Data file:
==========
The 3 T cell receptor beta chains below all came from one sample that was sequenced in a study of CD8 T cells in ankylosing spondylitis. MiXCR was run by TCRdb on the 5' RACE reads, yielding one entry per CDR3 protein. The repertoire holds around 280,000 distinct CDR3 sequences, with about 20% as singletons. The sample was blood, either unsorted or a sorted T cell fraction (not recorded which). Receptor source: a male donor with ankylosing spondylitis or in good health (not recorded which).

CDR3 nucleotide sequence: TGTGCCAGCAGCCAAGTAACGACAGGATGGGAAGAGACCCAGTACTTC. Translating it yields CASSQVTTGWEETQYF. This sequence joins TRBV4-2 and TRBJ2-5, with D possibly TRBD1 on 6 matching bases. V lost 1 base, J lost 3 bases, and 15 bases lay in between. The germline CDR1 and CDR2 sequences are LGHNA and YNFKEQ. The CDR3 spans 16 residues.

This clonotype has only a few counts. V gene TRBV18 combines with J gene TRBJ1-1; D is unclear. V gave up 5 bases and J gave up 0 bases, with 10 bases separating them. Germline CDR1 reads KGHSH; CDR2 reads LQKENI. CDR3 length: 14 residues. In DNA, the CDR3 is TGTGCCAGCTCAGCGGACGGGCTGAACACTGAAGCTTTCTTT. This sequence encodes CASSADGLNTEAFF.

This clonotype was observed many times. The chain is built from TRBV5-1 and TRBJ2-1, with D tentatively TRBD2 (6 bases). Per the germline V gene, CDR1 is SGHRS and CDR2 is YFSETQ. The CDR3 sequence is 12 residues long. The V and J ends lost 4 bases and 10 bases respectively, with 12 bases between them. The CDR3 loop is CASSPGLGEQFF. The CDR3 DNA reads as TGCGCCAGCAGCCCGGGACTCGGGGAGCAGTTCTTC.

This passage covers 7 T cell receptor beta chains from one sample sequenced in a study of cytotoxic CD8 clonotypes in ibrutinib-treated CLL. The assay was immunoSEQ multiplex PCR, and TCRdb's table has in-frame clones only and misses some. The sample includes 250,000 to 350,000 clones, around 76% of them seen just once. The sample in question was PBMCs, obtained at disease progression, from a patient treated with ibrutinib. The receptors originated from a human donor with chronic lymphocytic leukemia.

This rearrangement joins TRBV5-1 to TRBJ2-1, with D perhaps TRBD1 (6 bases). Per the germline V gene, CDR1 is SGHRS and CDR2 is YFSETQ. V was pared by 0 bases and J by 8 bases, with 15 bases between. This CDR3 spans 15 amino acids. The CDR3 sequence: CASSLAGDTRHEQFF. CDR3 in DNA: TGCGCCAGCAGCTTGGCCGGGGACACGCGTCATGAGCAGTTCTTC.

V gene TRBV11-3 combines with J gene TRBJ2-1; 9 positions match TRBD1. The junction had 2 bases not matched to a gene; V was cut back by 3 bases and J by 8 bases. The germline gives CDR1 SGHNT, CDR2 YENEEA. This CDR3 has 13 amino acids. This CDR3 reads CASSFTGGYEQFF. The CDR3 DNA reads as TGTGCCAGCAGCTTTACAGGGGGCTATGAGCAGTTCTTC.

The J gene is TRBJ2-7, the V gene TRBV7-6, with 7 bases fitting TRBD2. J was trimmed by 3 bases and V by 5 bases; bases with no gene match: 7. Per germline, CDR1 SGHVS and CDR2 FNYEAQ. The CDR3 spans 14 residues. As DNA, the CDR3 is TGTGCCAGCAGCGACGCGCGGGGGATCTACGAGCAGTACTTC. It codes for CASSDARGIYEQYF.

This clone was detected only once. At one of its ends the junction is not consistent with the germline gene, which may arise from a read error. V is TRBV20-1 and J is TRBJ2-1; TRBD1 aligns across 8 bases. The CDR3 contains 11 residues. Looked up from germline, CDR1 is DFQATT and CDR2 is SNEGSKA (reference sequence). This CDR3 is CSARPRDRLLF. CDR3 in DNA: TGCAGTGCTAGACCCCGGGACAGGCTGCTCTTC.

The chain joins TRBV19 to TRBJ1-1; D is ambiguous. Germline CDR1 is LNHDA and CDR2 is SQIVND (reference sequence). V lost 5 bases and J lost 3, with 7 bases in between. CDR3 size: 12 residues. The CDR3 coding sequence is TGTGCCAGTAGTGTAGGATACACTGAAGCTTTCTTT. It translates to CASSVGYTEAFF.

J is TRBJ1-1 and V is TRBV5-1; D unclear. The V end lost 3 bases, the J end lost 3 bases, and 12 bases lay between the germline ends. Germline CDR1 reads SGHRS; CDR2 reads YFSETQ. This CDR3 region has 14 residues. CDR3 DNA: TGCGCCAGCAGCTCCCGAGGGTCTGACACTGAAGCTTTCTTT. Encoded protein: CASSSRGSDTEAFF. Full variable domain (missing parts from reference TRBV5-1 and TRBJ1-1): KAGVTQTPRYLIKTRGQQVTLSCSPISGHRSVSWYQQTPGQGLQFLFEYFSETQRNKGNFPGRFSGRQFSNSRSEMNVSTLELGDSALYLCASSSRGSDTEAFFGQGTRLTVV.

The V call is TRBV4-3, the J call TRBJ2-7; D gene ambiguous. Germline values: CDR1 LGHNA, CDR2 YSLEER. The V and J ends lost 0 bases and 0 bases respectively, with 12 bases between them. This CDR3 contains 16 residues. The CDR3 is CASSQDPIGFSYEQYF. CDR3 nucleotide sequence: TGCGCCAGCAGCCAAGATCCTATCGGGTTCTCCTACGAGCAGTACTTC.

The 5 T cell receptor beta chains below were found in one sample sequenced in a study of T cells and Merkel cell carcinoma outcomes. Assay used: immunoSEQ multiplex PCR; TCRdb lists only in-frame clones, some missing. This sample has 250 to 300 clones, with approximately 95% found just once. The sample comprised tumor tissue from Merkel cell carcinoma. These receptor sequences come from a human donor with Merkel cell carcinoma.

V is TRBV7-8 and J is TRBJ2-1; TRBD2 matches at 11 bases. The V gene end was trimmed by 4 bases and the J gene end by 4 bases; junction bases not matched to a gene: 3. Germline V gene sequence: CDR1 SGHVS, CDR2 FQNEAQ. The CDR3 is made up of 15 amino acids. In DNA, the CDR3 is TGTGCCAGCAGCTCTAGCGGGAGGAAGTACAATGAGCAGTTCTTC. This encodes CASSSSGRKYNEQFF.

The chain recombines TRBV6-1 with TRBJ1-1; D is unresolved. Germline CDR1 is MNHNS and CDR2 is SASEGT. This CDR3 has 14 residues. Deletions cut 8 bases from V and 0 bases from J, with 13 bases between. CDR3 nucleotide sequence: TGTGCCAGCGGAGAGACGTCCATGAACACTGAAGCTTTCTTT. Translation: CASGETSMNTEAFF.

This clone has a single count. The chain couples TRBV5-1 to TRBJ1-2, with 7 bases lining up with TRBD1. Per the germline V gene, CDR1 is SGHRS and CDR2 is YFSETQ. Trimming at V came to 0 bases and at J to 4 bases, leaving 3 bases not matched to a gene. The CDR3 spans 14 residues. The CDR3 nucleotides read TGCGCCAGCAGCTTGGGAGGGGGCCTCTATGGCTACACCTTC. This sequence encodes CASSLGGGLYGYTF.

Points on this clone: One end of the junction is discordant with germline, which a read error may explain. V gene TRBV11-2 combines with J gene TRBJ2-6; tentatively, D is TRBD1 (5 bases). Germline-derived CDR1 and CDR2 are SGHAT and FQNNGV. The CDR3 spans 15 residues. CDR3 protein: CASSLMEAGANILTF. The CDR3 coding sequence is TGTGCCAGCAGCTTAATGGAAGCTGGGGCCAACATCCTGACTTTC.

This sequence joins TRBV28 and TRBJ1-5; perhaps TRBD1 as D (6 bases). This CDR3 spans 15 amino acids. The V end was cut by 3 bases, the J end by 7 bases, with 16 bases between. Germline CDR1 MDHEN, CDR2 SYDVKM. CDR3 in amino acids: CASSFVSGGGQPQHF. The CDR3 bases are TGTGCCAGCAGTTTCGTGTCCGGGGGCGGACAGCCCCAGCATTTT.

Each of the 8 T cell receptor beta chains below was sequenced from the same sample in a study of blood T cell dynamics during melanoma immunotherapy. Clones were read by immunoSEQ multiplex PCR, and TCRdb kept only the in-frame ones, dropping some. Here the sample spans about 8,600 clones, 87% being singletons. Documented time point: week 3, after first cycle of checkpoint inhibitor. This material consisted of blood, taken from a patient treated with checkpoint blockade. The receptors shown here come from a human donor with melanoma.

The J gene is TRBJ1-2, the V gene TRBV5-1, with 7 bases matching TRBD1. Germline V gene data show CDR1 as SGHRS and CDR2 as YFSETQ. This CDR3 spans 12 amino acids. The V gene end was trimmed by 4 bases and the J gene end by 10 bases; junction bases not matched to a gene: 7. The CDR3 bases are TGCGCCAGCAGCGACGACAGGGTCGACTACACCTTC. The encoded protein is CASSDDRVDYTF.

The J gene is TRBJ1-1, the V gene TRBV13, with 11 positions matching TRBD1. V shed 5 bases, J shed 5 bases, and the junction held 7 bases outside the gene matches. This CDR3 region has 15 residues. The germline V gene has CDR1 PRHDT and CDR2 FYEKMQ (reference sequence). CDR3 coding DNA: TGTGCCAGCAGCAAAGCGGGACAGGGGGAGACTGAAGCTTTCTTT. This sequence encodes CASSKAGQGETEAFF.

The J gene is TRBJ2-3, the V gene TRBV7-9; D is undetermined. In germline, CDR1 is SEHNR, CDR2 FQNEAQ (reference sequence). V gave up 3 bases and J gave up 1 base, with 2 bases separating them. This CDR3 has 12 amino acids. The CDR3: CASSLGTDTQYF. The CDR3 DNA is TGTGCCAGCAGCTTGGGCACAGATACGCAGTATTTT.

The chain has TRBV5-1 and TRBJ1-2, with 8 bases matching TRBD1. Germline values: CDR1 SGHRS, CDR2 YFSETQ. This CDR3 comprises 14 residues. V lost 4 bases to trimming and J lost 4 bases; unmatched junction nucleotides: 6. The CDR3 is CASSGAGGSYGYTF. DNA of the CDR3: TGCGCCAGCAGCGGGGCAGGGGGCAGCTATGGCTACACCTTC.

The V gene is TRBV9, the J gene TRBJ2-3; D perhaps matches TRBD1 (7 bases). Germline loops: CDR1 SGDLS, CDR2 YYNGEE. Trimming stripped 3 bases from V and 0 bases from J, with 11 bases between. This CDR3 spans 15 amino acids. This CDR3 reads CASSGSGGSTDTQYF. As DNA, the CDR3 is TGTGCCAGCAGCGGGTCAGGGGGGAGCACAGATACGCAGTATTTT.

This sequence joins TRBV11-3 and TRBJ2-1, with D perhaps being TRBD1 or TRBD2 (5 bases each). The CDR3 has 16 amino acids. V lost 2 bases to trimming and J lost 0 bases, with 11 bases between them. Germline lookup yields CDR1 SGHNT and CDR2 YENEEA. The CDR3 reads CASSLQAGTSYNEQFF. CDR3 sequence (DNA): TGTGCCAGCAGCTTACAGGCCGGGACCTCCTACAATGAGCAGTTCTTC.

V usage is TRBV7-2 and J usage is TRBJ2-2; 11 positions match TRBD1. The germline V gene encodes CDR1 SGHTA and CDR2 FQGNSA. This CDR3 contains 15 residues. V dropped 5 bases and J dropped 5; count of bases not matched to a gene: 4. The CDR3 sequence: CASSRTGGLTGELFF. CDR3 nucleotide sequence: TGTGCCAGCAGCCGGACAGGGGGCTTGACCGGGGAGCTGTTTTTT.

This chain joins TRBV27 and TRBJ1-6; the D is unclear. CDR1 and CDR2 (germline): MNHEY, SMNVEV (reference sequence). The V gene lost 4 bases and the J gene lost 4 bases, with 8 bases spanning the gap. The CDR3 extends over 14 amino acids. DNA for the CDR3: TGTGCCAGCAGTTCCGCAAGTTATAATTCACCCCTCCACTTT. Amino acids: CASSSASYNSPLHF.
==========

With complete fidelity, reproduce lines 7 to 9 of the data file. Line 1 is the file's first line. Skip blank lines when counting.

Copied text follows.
V gene TRBV11-3 combines with J gene TRBJ2-1; 9 positions match TRBD1. The junction had 2 bases not matched to a gene; V was cut back by 3 bases and J by 8 bases. The germline gives CDR1 SGHNT, CDR2 YENEEA. This CDR3 has 13 amino acids. This CDR3 reads CASSFTGGYEQFF. The CDR3 DNA reads as TGTGCCAGCAGCTTTACAGGGGGCTATGAGCAGTTCTTC.

The J gene is TRBJ2-7, the V gene TRBV7-6, with 7 bases fitting TRBD2. J was trimmed by 3 bases and V by 5 bases; bases with no gene match: 7. Per germline, CDR1 SGHVS and CDR2 FNYEAQ. The CDR3 spans 14 residues. As DNA, the CDR3 is TGTGCCAGCAGCGACGCGCGGGGGATCTACGAGCAGTACTTC. It codes for CASSDARGIYEQYF.

This clone was detected only once. At one of its ends the junction is not consistent with the germline gene, which may arise from a read error. V is TRBV20-1 and J is TRBJ2-1; TRBD1 aligns across 8 bases. The CDR3 contains 11 residues. Looked up from germline, CDR1 is DFQATT and CDR2 is SNEGSKA (reference sequence). This CDR3 is CSARPRDRLLF. CDR3 in DNA: TGCAGTGCTAGACCCCGGGACAGGCTGCTCTTC.